We’re great at pointing the finger elsewhere when it comes to the struggles of the game in the UK, but rarely do we acknowledge that often we, as individuals, aren’t doing half of what we could be to contribute to the growth of our own teams, or the game as a whole. A couple of clicks, sharing posts, liking posts, or a few sentences summarising an achievement – all go further than you can imagine towards helping out your sport, your team, and ultimately your goal of running face first into someone each and every Sunday!

We’re living in a time where self-promotion is more accessible and more achievable than ever before… and more often than I’d like to see?

We’re failing at it.



It wasn’t my intent to finish this mini-series on a bit of a bum note, but in truth it’s something that we as a community do need to start putting a lot more effort into.

I’m hoping over the semi-lull between Summer Seasons and Uniball to get a chance to put a few hopefully-helpful articles together looking at social media, filming, and self-promotion in general… But in the mean time, you can do a lot worse than simply making sure you’re being ‘generous’ in your social media actions. If you read something and like what you’ve read? Share it, like it. Give a click to help the game grow.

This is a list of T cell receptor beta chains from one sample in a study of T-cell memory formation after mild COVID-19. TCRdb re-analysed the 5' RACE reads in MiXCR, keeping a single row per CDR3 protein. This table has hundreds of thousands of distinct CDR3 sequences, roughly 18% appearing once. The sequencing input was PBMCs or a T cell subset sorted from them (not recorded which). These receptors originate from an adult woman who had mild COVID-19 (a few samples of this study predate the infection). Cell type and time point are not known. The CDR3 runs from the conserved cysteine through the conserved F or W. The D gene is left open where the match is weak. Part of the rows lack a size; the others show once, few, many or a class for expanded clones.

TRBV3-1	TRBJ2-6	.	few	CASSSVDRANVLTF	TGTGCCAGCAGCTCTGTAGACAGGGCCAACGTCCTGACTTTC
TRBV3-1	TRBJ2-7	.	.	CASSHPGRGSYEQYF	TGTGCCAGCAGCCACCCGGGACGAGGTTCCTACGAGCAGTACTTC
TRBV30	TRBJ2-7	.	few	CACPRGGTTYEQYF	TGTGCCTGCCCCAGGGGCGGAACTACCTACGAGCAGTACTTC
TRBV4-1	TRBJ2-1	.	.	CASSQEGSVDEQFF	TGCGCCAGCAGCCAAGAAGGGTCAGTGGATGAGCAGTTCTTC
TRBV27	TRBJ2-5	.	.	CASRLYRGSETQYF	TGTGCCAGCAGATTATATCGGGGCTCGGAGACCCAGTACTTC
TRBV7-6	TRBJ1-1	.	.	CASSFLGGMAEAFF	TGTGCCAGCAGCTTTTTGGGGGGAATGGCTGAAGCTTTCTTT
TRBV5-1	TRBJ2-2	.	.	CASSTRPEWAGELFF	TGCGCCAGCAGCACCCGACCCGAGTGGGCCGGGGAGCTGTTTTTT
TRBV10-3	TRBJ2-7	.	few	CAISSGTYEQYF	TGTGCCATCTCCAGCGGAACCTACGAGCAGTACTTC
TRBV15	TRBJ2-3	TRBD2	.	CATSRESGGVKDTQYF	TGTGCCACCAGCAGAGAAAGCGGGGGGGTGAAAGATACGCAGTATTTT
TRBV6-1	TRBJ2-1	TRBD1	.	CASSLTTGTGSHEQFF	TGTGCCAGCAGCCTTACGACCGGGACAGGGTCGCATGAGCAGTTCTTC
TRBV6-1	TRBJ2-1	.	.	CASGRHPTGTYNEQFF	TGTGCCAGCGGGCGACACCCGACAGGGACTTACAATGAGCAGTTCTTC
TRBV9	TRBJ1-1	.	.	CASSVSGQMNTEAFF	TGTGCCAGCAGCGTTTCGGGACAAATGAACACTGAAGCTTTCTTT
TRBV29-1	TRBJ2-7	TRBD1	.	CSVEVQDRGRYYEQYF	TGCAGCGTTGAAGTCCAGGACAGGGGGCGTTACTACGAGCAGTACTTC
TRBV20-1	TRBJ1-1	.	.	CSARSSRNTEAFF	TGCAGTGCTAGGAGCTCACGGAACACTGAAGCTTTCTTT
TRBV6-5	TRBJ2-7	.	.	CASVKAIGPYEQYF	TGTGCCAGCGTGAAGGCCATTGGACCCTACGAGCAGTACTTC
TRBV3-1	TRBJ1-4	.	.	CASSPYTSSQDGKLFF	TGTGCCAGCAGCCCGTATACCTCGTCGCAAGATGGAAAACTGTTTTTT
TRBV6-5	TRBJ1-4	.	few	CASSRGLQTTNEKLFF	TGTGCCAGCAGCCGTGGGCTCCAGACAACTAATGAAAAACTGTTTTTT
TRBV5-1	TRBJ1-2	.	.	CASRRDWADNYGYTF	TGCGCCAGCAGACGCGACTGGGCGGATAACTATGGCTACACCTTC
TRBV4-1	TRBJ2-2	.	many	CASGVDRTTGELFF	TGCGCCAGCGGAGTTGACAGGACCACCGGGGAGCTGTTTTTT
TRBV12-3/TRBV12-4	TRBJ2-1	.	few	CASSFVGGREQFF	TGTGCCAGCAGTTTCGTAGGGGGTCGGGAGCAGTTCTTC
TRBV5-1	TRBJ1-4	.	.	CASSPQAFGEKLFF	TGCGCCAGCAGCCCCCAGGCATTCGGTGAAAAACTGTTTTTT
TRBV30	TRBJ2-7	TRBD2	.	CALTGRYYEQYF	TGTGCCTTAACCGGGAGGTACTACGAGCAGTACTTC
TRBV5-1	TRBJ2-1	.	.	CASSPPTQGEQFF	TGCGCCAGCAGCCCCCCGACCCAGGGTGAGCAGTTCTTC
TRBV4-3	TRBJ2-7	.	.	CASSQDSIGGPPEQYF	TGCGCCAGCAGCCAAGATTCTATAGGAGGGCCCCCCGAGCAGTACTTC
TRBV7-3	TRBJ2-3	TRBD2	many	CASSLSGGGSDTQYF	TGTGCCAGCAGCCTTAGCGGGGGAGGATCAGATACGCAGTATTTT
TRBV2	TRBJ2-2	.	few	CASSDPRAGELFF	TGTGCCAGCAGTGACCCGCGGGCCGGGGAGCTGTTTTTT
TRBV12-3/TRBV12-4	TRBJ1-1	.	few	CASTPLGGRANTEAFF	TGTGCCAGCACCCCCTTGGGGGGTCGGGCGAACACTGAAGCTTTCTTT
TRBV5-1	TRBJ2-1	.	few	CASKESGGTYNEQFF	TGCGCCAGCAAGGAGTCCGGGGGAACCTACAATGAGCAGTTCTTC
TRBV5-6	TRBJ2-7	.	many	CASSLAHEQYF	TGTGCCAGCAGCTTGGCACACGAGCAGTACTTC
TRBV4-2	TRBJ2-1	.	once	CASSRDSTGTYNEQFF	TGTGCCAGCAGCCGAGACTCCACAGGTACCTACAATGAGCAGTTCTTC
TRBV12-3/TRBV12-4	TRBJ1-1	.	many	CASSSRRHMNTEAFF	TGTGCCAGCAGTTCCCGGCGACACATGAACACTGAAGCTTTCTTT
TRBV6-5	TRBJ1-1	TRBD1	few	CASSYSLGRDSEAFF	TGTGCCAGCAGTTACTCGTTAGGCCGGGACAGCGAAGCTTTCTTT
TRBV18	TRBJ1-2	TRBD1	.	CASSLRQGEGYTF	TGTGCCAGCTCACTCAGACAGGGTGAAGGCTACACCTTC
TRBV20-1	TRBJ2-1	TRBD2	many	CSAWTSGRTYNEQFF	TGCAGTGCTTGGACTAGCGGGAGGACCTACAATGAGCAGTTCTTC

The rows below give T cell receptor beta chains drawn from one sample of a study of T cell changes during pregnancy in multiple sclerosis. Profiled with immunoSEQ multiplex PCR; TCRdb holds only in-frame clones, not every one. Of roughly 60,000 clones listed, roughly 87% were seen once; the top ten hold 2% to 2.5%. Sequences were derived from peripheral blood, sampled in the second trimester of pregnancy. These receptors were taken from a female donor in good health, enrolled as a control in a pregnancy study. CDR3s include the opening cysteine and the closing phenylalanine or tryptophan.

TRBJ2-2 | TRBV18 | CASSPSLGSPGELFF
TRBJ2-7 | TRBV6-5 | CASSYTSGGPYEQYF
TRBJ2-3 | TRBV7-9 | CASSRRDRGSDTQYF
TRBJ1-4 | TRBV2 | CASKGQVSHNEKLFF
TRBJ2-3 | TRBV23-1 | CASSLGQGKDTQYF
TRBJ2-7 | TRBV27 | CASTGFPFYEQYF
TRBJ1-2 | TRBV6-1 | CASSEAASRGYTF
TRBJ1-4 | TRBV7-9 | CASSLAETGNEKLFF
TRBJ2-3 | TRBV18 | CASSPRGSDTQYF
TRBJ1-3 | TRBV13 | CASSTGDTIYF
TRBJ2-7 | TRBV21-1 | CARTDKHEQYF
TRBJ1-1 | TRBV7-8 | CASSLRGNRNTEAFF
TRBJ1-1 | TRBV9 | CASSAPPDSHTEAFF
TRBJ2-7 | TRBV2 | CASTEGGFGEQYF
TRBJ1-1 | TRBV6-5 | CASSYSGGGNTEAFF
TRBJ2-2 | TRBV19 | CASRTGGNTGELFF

I’ve got big plans for DC… or at least, big goals… And maybe we’ll get there or maybe we won’t. I hope those of you who’ve stuck it out reading this full mini-series have gained some insights into where DC are at, and ideally where we’re going…

It’s been a fun ride so far, and hollah to everyone I’ve met along the way.  The #BritballLife isn’t the easiest one, but I’m not ready to swap out of it any time soon if I can help it!




Nick 'Willy Tee' Wilson-Town hails from the South West where he's spent the last decade bouncing around various teams at the university and senior level. He came to fame on the now departed unofficial forum thanks to his regularly irreverent Uniball predictions and general 'BUAFL wafflage'. Follow him on twitter @WillyTee1